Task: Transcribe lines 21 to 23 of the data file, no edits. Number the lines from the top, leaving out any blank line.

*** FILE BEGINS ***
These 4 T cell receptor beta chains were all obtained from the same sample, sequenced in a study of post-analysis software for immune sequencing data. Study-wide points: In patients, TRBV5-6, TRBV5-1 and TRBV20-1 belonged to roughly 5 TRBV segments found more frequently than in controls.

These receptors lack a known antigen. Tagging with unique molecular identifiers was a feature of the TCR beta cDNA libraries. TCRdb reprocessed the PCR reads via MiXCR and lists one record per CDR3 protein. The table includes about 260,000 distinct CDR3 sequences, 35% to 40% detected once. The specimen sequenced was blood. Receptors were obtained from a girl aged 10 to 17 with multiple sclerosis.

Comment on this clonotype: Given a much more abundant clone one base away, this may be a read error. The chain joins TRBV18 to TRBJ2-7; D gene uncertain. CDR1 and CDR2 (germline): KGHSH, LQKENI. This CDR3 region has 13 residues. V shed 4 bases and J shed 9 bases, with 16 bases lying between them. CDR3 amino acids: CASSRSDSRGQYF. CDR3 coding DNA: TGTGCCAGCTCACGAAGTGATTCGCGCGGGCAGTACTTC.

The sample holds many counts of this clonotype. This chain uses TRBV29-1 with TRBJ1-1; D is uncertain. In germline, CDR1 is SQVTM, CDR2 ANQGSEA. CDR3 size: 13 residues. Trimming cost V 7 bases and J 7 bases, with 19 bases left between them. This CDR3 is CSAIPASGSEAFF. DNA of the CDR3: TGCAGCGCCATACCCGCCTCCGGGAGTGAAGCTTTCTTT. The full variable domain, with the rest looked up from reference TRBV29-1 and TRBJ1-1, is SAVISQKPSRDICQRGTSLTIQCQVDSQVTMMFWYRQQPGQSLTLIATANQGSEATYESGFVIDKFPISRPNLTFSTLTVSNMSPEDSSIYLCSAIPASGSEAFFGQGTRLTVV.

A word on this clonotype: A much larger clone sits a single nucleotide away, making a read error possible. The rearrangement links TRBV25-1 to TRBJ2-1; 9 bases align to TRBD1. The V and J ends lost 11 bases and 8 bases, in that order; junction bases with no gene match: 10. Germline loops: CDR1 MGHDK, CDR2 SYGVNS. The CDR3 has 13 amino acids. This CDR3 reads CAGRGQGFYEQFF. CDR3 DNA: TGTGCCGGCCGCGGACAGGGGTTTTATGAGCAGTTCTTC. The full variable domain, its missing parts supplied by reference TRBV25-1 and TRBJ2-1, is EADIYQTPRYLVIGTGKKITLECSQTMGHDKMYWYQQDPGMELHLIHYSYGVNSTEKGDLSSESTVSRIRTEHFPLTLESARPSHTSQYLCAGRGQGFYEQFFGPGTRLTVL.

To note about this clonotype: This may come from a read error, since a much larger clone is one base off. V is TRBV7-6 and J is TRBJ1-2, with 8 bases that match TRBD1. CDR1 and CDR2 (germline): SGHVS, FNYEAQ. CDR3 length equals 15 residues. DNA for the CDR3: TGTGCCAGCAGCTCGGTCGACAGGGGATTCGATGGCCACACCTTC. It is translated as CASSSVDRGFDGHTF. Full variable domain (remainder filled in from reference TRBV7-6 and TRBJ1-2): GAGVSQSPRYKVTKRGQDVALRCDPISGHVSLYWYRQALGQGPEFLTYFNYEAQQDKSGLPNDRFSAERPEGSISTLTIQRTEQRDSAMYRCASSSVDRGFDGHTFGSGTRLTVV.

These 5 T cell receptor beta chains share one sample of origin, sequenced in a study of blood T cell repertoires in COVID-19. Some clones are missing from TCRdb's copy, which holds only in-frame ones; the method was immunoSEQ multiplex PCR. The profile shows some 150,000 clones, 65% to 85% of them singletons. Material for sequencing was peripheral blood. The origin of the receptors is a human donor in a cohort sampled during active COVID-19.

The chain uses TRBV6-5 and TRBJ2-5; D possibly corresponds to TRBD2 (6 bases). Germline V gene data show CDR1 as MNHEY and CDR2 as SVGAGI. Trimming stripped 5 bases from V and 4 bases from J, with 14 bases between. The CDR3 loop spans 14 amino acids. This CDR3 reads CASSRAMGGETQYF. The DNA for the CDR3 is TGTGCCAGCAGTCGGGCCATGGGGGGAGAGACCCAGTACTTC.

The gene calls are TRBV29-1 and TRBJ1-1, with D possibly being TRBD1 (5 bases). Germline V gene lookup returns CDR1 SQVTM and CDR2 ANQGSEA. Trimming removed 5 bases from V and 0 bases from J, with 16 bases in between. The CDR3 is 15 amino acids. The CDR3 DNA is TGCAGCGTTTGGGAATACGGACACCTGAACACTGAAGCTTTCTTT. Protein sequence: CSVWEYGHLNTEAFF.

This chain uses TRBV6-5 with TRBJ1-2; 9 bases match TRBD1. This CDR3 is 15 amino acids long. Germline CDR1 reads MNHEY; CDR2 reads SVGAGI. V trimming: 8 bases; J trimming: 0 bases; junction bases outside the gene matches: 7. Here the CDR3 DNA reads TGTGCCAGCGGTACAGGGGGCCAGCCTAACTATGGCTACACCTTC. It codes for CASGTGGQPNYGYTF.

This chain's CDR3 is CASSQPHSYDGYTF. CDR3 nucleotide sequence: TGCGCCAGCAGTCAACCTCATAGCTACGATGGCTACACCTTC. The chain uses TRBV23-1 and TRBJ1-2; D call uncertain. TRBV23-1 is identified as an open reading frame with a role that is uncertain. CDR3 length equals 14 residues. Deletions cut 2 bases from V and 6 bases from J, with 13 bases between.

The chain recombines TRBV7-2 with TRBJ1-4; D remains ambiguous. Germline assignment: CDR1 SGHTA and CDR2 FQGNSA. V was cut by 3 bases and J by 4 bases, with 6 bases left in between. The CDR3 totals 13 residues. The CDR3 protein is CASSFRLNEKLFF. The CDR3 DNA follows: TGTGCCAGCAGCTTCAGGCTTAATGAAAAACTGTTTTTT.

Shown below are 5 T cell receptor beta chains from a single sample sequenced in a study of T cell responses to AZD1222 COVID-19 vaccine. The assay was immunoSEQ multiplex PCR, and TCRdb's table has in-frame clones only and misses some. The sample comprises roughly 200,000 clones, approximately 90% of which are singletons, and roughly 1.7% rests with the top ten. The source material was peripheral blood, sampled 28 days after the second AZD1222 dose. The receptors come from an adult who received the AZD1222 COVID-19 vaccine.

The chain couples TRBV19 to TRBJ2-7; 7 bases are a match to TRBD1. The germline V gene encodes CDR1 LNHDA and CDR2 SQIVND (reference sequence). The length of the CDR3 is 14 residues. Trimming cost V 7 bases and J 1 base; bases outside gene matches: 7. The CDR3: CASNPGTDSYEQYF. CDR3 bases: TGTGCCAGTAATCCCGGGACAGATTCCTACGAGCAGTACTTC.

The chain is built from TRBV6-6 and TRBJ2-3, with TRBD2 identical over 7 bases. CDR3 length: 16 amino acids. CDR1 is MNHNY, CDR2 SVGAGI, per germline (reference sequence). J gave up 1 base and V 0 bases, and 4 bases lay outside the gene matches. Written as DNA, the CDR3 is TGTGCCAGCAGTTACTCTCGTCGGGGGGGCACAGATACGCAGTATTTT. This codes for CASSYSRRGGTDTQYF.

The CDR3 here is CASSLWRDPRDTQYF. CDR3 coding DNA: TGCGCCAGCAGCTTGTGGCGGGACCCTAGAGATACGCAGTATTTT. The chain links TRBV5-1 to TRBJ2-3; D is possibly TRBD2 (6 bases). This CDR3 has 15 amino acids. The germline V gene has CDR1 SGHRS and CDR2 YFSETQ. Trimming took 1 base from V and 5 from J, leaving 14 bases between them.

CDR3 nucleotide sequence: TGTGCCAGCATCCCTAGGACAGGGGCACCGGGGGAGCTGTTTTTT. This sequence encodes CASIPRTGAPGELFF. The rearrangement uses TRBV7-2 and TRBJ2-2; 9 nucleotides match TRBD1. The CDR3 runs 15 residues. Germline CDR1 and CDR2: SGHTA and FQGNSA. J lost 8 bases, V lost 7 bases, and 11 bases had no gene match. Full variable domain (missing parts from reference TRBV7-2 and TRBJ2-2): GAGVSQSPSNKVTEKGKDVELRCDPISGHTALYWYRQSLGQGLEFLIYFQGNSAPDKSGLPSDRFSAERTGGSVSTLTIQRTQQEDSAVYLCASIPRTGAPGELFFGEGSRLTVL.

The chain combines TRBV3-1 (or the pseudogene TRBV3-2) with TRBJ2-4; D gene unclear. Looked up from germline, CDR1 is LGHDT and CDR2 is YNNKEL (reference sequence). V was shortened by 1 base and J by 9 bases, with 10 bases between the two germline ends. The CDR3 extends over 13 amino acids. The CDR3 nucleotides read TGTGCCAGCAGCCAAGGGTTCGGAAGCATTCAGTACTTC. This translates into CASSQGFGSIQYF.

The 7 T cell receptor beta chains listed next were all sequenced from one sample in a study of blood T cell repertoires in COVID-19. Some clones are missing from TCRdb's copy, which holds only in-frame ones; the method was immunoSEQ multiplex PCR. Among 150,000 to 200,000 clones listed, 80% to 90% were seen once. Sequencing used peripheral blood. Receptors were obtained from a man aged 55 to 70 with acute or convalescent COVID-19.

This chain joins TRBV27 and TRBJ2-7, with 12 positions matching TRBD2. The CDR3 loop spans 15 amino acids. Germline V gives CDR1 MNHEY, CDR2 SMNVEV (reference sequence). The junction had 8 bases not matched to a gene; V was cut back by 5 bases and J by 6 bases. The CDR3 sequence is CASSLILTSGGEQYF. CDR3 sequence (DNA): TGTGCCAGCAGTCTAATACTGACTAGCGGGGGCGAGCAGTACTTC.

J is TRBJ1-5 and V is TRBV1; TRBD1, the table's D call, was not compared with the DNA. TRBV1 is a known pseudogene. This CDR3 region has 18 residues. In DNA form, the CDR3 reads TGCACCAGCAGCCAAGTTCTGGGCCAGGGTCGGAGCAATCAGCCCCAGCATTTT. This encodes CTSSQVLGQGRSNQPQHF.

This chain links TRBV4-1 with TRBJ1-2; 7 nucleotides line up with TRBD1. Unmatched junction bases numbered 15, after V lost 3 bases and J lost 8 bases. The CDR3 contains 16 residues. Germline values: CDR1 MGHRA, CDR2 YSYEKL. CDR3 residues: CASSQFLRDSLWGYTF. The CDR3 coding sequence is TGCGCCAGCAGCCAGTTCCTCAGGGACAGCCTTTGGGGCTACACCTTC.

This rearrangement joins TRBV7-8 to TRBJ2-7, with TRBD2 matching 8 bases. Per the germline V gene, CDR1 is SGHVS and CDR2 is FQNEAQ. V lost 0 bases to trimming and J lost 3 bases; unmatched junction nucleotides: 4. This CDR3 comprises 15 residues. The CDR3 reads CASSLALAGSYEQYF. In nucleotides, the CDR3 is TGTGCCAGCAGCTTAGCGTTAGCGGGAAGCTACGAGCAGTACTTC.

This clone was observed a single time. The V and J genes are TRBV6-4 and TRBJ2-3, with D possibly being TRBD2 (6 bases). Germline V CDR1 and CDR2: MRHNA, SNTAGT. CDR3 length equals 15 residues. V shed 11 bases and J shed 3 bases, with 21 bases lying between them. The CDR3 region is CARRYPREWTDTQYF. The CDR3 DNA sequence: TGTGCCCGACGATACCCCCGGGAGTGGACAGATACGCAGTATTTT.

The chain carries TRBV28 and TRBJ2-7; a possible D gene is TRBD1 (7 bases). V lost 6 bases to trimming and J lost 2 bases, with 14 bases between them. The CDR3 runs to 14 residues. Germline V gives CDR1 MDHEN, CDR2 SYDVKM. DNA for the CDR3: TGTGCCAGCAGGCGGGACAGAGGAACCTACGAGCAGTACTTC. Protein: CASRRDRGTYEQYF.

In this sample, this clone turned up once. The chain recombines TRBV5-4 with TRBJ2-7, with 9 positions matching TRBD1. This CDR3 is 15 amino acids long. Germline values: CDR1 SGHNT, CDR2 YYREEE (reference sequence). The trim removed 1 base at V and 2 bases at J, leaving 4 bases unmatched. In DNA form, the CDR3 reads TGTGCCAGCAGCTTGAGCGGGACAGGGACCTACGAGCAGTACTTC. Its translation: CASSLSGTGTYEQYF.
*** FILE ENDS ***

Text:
J is TRBJ1-5 and V is TRBV1; TRBD1, the table's D call, was not compared with the DNA. TRBV1 is a known pseudogene. This CDR3 region has 18 residues. In DNA form, the CDR3 reads TGCACCAGCAGCCAAGTTCTGGGCCAGGGTCGGAGCAATCAGCCCCAGCATTTT. This encodes CTSSQVLGQGRSNQPQHF.

This chain links TRBV4-1 with TRBJ1-2; 7 nucleotides line up with TRBD1. Unmatched junction bases numbered 15, after V lost 3 bases and J lost 8 bases. The CDR3 contains 16 residues. Germline values: CDR1 MGHRA, CDR2 YSYEKL. CDR3 residues: CASSQFLRDSLWGYTF. The CDR3 coding sequence is TGCGCCAGCAGCCAGTTCCTCAGGGACAGCCTTTGGGGCTACACCTTC.

This rearrangement joins TRBV7-8 to TRBJ2-7, with TRBD2 matching 8 bases. Per the germline V gene, CDR1 is SGHVS and CDR2 is FQNEAQ. V lost 0 bases to trimming and J lost 3 bases; unmatched junction nucleotides: 4. This CDR3 comprises 15 residues. The CDR3 reads CASSLALAGSYEQYF. In nucleotides, the CDR3 is TGTGCCAGCAGCTTAGCGTTAGCGGGAAGCTACGAGCAGTACTTC.